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H5N1 Human to Human Transmission Comparison

Recombinomics Commentary
December 22, 2007

Doctor Heymann says an analysis of the information is not yet complete. But preliminary results indicate there was human-to-human transmission of the virus. He says there could have been a common source of the infection.
"The team feels, we have not seen all their evidence yet, but they feel that this could be an instance of close contact of human-to-human transmission in a very circumscribed area and not sustained," he explained. "Just like happened in Indonesia and in Thailand."

The above comments reference the clusters in Indonesia and Thailand, which have been called proven human to human transmission (H2H) in other media reports, but really are only slightly more "proven" than the dozens of other H5N1 H2H clusters.

The cluster in Thailand was somewhat unusual because the mother of the index case was an office worker and did not have exposure to poultry.  She had close contact with her daughter after hospitalization, and then developed symptoms after her daughter died.  The index case's aunt also was infected, and the cluster might have been H2H2H, but the New England Journal of Medicine report focused on transmissions from the index case, and discounted the scenario where the index case infected her mother and her mother infected her aunt.  The index case was never tested for H5N1 because she was misdiagnosed as having dengue fever, but the cluster was characterized as the first proven case of H5N1 H2H transmission.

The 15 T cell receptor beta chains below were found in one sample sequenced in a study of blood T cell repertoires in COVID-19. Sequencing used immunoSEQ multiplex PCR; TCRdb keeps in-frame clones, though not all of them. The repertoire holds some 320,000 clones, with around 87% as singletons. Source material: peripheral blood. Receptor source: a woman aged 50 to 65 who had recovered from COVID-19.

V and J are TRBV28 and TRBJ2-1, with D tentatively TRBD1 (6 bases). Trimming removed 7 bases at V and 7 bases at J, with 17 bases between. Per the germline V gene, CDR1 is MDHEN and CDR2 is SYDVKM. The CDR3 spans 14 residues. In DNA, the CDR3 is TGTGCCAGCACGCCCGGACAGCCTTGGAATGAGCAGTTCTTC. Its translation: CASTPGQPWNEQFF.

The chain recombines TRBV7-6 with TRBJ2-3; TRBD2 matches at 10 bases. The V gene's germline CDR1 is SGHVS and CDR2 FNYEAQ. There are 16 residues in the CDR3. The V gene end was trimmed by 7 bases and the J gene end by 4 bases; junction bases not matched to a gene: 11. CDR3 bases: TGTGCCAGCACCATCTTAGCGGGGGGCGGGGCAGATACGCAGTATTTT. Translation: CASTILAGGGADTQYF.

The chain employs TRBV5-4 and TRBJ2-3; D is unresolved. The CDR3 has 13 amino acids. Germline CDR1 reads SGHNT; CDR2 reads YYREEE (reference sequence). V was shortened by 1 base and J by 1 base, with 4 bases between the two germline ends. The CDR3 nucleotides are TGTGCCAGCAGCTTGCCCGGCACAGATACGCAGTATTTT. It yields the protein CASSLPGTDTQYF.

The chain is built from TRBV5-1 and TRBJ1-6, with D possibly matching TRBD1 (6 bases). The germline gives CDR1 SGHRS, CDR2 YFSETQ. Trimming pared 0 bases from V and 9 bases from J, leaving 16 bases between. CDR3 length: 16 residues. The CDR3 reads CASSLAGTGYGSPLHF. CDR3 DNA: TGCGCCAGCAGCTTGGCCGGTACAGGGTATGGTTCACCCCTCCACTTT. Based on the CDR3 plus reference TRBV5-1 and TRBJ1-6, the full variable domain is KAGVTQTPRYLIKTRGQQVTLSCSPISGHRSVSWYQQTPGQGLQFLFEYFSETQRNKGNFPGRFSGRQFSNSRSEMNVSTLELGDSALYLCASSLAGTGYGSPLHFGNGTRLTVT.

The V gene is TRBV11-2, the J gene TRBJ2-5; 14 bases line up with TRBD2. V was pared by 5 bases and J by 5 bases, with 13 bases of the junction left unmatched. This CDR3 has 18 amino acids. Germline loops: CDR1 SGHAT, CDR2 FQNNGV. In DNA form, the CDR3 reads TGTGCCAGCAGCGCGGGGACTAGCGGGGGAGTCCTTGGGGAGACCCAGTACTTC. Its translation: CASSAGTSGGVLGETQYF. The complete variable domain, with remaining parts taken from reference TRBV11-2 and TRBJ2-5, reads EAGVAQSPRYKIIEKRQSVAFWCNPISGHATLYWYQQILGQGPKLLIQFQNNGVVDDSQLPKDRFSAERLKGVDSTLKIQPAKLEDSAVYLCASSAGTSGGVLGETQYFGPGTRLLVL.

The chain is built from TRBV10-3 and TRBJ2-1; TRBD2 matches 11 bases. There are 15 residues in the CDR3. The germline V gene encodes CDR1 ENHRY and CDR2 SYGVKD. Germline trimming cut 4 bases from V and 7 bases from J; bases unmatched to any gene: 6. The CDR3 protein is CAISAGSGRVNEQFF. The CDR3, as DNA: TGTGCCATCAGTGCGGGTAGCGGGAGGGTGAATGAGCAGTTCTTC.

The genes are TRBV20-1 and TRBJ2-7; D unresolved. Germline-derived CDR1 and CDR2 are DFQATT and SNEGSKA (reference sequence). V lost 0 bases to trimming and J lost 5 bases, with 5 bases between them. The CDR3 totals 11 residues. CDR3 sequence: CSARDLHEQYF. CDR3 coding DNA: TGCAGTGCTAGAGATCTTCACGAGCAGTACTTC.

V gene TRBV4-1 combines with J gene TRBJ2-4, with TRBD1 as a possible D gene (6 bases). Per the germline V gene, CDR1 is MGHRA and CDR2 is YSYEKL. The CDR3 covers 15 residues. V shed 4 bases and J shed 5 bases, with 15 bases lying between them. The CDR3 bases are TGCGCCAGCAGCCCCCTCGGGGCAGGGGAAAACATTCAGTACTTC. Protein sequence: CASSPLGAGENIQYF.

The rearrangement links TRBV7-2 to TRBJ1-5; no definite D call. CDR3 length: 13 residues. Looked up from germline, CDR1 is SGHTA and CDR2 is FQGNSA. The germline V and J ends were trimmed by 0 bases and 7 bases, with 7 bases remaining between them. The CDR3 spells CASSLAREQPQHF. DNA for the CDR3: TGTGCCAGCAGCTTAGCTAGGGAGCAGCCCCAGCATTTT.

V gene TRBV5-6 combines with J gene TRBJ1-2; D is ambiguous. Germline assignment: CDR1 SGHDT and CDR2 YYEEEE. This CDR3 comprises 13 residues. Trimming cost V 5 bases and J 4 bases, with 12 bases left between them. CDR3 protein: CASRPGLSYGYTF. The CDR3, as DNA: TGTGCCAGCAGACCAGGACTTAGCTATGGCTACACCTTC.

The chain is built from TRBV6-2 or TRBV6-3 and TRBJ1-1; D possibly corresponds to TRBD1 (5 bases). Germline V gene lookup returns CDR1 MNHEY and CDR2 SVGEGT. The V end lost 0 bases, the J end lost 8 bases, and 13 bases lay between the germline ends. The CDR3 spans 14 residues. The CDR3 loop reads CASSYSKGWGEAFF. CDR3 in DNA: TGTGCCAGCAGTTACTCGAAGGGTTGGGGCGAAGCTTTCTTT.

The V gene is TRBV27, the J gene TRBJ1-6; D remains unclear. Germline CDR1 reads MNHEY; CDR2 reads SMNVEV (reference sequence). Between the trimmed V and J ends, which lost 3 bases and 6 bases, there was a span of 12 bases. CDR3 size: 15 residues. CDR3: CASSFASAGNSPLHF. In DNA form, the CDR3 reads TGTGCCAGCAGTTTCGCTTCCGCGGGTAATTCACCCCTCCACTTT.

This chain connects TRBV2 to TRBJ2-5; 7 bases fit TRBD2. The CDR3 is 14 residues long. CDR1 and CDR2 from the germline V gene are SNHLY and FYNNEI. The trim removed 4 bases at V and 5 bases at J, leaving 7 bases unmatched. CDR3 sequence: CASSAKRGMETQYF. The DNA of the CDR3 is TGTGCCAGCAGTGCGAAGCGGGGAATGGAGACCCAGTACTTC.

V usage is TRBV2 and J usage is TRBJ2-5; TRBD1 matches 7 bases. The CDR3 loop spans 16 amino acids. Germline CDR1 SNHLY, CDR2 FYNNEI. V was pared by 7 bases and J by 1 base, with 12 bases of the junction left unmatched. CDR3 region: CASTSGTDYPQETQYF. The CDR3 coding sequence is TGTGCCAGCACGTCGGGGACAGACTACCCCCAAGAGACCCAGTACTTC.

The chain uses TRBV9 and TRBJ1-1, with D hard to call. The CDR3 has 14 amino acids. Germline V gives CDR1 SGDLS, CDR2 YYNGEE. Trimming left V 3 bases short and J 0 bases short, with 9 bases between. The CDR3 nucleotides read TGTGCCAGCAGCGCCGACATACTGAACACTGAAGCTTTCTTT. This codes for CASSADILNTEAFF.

The cluster in Karo, Indonesia was larger and had two time gaps indicating H2H2H.  The source of the infection of the index case was unknown, but her condition deteriorated just the day before a family barbeque and many blood relatives slept in the same small room with the index case.  They developed symptoms within a day or two of each other, and the final case was the son of one of the family members infected by the index case.  Once again the index case wasn't tested before she died, but the family members were H5N1 positive and all but one died.

However, the differences between these clusters and the dozens of other clusters were minor. Other clusters did not involve an obvious source, had significant time gaps between the disease onset dates, and had contact between the index case and infected family members.

Thus, the evidence for H2H in most of the other clusters was similar to that for the two cited clusters.  The cited clusters did not have obvious genetic changes in the H5N1 sequences.

However, many of the clusters associated with the Qinghai strain did have receptor binding domain changes, and the Pakistan cluster almost certainly involves the Qinghai strain.  Thus, a comparison with those clusters would be more appropropriate.  In Turkey and Azerbaijan there were multiple clusters that developed at the same time, as was seen in media reports of the Pakistan outbreak.  These Qinghai outbreaks also had receptor binding domain changes in the H5N1 isolates from the cluster members.  Therefore comparison with those clusters would seem to be more appropriate.

In Turkey, the locations of the clusters was concentrated in eastern Turkey, but was not limited to one geographic location.  The same pattern was seen in the Azerbaijan clusters.  In Iraq, there was only one official cluster, but media reports raised questions about additional clusters.  Sample collection in Iraq was less than ideal, and the one cluster may have not have been unique.

Media reports indicate that new infections in Pakistan have not been found since December 6.  However, there is no situation update with specifics, and comments have already been made about infections being mild.  Detection of mild cases has been difficult because of similarities with other respiratory diseases, coupled with limited testing and application of Tamiflu blankets.

Media reports indicate this outbreak has been sustained for the longest period reported to date, and the delay in release in a situation update following confirmed H5N1 clusters is without precedent.

The first case was reported have been exposed two months ago, lab confirmed almost two months ago, and reconfirmed a week ago.

These extensive delays remain cause for concern.

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